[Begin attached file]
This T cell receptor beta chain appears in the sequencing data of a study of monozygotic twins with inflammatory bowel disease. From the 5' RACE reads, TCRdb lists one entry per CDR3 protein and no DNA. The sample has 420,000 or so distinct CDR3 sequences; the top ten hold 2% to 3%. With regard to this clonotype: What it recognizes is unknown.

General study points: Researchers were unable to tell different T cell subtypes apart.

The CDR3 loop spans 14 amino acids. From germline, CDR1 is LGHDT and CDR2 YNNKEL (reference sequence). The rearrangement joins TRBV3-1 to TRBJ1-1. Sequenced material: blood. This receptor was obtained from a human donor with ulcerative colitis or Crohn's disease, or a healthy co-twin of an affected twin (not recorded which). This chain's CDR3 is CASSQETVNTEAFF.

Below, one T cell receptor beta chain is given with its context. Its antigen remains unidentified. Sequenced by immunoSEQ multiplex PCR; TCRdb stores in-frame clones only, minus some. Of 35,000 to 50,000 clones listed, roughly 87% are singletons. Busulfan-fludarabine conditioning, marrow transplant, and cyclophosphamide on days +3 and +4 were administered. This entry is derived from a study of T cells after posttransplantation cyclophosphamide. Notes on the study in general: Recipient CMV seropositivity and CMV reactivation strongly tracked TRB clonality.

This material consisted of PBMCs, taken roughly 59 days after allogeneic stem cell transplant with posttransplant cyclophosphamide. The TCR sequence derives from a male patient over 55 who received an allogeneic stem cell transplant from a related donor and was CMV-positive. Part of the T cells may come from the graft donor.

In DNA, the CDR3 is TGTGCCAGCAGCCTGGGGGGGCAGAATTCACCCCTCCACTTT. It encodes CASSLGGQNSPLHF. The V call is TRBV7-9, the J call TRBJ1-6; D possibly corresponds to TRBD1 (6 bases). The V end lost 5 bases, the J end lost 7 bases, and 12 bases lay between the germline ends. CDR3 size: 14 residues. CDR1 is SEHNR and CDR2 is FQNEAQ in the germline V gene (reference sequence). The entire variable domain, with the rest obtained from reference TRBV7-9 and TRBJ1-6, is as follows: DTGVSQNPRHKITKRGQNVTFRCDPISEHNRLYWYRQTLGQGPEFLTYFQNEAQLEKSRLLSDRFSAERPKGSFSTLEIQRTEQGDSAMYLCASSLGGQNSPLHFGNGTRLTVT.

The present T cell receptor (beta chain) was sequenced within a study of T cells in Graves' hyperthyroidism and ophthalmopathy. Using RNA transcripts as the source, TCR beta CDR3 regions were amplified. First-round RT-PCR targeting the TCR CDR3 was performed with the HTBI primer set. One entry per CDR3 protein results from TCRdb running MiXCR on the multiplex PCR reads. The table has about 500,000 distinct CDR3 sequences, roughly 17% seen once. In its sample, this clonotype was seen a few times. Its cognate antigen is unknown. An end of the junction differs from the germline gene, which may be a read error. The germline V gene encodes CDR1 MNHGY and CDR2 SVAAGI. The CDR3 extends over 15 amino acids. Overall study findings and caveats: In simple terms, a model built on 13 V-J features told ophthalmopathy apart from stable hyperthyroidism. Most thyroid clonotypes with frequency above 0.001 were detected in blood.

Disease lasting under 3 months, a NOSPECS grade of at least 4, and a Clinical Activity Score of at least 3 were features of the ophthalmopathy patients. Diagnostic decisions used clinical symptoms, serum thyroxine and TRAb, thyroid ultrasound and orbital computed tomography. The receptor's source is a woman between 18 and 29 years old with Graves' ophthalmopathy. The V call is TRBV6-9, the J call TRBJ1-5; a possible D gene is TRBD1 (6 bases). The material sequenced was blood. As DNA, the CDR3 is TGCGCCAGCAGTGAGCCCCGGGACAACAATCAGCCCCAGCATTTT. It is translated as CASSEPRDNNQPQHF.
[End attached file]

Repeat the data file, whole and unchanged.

This T cell receptor beta chain appears in the sequencing data of a study of monozygotic twins with inflammatory bowel disease. From the 5' RACE reads, TCRdb lists one entry per CDR3 protein and no DNA. The sample has 420,000 or so distinct CDR3 sequences; the top ten hold 2% to 3%. With regard to this clonotype: What it recognizes is unknown.

General study points: Researchers were unable to tell different T cell subtypes apart.

The CDR3 loop spans 14 amino acids. From germline, CDR1 is LGHDT and CDR2 YNNKEL (reference sequence). The rearrangement joins TRBV3-1 to TRBJ1-1. Sequenced material: blood. This receptor was obtained from a human donor with ulcerative colitis or Crohn's disease, or a healthy co-twin of an affected twin (not recorded which). This chain's CDR3 is CASSQETVNTEAFF.

Below, one T cell receptor beta chain is given with its context. Its antigen remains unidentified. Sequenced by immunoSEQ multiplex PCR; TCRdb stores in-frame clones only, minus some. Of 35,000 to 50,000 clones listed, roughly 87% are singletons. Busulfan-fludarabine conditioning, marrow transplant, and cyclophosphamide on days +3 and +4 were administered. This entry is derived from a study of T cells after posttransplantation cyclophosphamide. Notes on the study in general: Recipient CMV seropositivity and CMV reactivation strongly tracked TRB clonality.

This material consisted of PBMCs, taken roughly 59 days after allogeneic stem cell transplant with posttransplant cyclophosphamide. The TCR sequence derives from a male patient over 55 who received an allogeneic stem cell transplant from a related donor and was CMV-positive. Part of the T cells may come from the graft donor.

In DNA, the CDR3 is TGTGCCAGCAGCCTGGGGGGGCAGAATTCACCCCTCCACTTT. It encodes CASSLGGQNSPLHF. The V call is TRBV7-9, the J call TRBJ1-6; D possibly corresponds to TRBD1 (6 bases). The V end lost 5 bases, the J end lost 7 bases, and 12 bases lay between the germline ends. CDR3 size: 14 residues. CDR1 is SEHNR and CDR2 is FQNEAQ in the germline V gene (reference sequence). The entire variable domain, with the rest obtained from reference TRBV7-9 and TRBJ1-6, is as follows: DTGVSQNPRHKITKRGQNVTFRCDPISEHNRLYWYRQTLGQGPEFLTYFQNEAQLEKSRLLSDRFSAERPKGSFSTLEIQRTEQGDSAMYLCASSLGGQNSPLHFGNGTRLTVT.

The present T cell receptor (beta chain) was sequenced within a study of T cells in Graves' hyperthyroidism and ophthalmopathy. Using RNA transcripts as the source, TCR beta CDR3 regions were amplified. First-round RT-PCR targeting the TCR CDR3 was performed with the HTBI primer set. One entry per CDR3 protein results from TCRdb running MiXCR on the multiplex PCR reads. The table has about 500,000 distinct CDR3 sequences, roughly 17% seen once. In its sample, this clonotype was seen a few times. Its cognate antigen is unknown. An end of the junction differs from the germline gene, which may be a read error. The germline V gene encodes CDR1 MNHGY and CDR2 SVAAGI. The CDR3 extends over 15 amino acids. Overall study findings and caveats: In simple terms, a model built on 13 V-J features told ophthalmopathy apart from stable hyperthyroidism. Most thyroid clonotypes with frequency above 0.001 were detected in blood.

Disease lasting under 3 months, a NOSPECS grade of at least 4, and a Clinical Activity Score of at least 3 were features of the ophthalmopathy patients. Diagnostic decisions used clinical symptoms, serum thyroxine and TRAb, thyroid ultrasound and orbital computed tomography. The receptor's source is a woman between 18 and 29 years old with Graves' ophthalmopathy. The V call is TRBV6-9, the J call TRBJ1-5; a possible D gene is TRBD1 (6 bases). The material sequenced was blood. As DNA, the CDR3 is TGCGCCAGCAGTGAGCCCCGGGACAACAATCAGCCCCAGCATTTT. It is translated as CASSEPRDNNQPQHF.